The importance of data science as a tool to enable businesses to be the disruptors and trend setters has rapidly gained prominence. The data collected from sales, operations and trends on social media are increasingly valued to develop business intelligence. This development has invariably been accompanied by an immense demand for data science professionals. This phenomenon has given rise to a new, increasingly important, role: the freelance data scientist.
Obtaining the services of a data scientist is not an easy task as a result of the demand for skilled data science talent eclipsing the supply. The gravity of this scenario is felt more so by SMEs, given their limited resources and budget. This being the case, SMEs thus have three options should they wish to adapt data science into their business model. These include (1) hiring a full‑time data scientist; (2) trying to perform data analytics themselves using special apps and data analytics tools; and (3) bringing in a freelance data scientist for specific projects. Each of these options has its own merits. However, the most suitable alternative for SMEs would be to hire a freelance data scientist, given the advantages discussed below.
The needs for a typical SME are naturally still evolving. An example is a new travel agency using weather data and flight data to prepare custom holiday packages. This is a seasonal function which can be standardised using algorithms. Typically, SMEs would have, if any, limited budgets for data analytics projects.
Furthermore, there is normally a significant time gap between projects requiring data analytics. Retaining permanent services of a data scientist during such a time gap seems not feasible. Instead, hiring a freelance data scientist for each project is reasonably more logical for SMEs. This alternative offers them the flexibility they need as an evolving small business. Specifically, the usual payment method for paying a freelancer is based on milestones delivered. This offers SMEs flexibility on their expenses, given that they would most likely be stretched for capital.
Furthermore, freelancers would not receive, nor would they expect, company benefits. Hiring a freelancer also offers SMEs flexibility in terms of time. Conventionally hiring a full‑time data scientist would include advertising for the post, conducting interviews and selection processes, and onboarding once selections are complete. The time saved when hiring a freelancer, which would take only a fraction of full‑time hiring, can be used by SMEs to focus on maintaining sustainable business growth.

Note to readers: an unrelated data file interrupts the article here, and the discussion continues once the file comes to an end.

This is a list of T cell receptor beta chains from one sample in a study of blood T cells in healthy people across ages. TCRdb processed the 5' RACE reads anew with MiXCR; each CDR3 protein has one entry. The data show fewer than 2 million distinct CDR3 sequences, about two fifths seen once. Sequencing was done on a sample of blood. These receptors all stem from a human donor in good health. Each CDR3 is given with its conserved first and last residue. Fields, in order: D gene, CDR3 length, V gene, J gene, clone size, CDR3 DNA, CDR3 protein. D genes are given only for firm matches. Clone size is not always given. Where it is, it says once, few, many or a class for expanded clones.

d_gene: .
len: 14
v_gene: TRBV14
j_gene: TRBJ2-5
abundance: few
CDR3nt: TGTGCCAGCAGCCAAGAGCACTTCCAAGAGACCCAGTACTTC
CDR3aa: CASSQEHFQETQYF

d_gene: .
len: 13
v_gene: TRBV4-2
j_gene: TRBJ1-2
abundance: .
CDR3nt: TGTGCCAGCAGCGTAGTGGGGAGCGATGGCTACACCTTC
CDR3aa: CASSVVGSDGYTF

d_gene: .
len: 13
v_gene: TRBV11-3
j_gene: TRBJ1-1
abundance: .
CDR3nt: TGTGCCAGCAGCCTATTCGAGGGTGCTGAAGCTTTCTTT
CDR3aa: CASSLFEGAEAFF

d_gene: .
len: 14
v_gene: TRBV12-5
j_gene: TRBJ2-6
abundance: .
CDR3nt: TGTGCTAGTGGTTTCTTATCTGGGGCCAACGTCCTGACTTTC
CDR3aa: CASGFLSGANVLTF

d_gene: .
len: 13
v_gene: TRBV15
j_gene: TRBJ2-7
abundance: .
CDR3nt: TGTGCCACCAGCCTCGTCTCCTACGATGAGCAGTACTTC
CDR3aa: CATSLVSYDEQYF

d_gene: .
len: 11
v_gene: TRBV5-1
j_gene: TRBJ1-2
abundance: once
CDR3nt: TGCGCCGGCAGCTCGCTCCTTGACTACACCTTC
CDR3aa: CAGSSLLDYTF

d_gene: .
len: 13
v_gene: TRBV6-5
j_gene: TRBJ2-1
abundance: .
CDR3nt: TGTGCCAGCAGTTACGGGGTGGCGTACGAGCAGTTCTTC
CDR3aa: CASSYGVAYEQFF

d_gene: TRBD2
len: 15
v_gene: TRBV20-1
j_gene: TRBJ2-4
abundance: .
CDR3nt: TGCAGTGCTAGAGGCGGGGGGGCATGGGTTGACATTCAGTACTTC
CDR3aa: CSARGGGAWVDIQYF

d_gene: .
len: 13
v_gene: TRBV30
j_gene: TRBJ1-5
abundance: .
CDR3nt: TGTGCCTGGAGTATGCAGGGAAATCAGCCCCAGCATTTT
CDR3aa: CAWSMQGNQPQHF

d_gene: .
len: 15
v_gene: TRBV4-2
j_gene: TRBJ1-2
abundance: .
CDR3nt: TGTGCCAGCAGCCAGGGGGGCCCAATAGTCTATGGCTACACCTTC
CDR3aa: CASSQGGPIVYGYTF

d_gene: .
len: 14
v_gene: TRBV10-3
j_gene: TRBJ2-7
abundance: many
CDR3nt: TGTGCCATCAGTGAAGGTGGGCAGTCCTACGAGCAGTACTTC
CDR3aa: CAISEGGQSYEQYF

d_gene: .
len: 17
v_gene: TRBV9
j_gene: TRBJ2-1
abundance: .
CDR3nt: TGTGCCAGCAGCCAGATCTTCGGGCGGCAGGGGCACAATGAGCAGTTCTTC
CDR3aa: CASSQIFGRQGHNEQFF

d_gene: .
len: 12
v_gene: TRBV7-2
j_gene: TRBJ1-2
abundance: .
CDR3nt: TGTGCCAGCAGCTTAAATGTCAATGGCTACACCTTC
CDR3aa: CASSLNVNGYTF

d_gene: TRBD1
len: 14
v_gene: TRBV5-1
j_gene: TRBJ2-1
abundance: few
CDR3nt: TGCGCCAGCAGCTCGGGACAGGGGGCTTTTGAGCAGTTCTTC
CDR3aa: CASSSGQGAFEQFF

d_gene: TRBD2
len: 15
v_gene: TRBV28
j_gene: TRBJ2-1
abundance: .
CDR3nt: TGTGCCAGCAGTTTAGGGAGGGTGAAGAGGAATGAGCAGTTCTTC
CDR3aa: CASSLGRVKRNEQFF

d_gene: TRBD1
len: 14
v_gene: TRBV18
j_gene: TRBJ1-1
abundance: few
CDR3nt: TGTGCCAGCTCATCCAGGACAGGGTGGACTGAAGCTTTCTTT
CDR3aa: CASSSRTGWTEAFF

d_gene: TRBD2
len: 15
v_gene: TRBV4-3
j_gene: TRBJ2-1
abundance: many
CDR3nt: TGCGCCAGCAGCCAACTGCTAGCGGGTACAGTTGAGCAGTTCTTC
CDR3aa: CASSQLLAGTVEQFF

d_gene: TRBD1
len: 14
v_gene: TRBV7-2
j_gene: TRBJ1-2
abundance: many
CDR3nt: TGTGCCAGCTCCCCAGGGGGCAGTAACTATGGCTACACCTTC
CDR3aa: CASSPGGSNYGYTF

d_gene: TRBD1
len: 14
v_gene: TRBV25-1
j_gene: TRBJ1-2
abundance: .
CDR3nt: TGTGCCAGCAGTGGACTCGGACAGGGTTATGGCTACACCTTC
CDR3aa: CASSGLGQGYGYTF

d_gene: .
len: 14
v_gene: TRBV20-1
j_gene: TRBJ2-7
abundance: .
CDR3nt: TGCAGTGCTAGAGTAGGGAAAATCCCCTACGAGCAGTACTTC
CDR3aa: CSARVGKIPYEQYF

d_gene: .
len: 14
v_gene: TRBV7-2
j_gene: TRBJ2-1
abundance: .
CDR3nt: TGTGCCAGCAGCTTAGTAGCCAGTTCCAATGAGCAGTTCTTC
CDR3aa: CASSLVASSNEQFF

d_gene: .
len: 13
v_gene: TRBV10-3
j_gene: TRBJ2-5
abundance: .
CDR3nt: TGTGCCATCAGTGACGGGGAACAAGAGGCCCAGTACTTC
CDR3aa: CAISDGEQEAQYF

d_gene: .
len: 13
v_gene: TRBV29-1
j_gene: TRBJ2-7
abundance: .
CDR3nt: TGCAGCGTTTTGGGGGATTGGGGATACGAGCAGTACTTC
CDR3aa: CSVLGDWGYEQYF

Hiring a freelancer conceptually allows SMEs to essentially “retain” data science talent. Given the scarcity of skilled data science talent, data scientists would understandably always be on the lookout for new challenges and better pay scales. As such, keeping hold of a data scientist may not be easy even for big businesses, more so for SMEs. However, with access to freelance data science talent, SMEs have the capability to essentially “retain” the talent, although it may be different individuals.
The freelance model offers data scientist who seek novel problems to solve (in order to gain invaluable experience) the opportunity to do so. Such data scientists would thus appreciate the challenges faced by SMEs and would be keen to consult for SMEs on data projects. It is essentially advantageous for both parties, with SMEs probably appreciative of the capability to have access to data science talent since they would not have enough resources to retain the services of a full‑time data scientist.
The virtues of hiring freelance data science talent by SMEs are justifiable and not limited to the ones discussed above. Start‑ups and SMEs do not need to struggle to obtain data science talent. Hiring freelance talent offers them much needed flexibility and an ability to operate effectively within their means.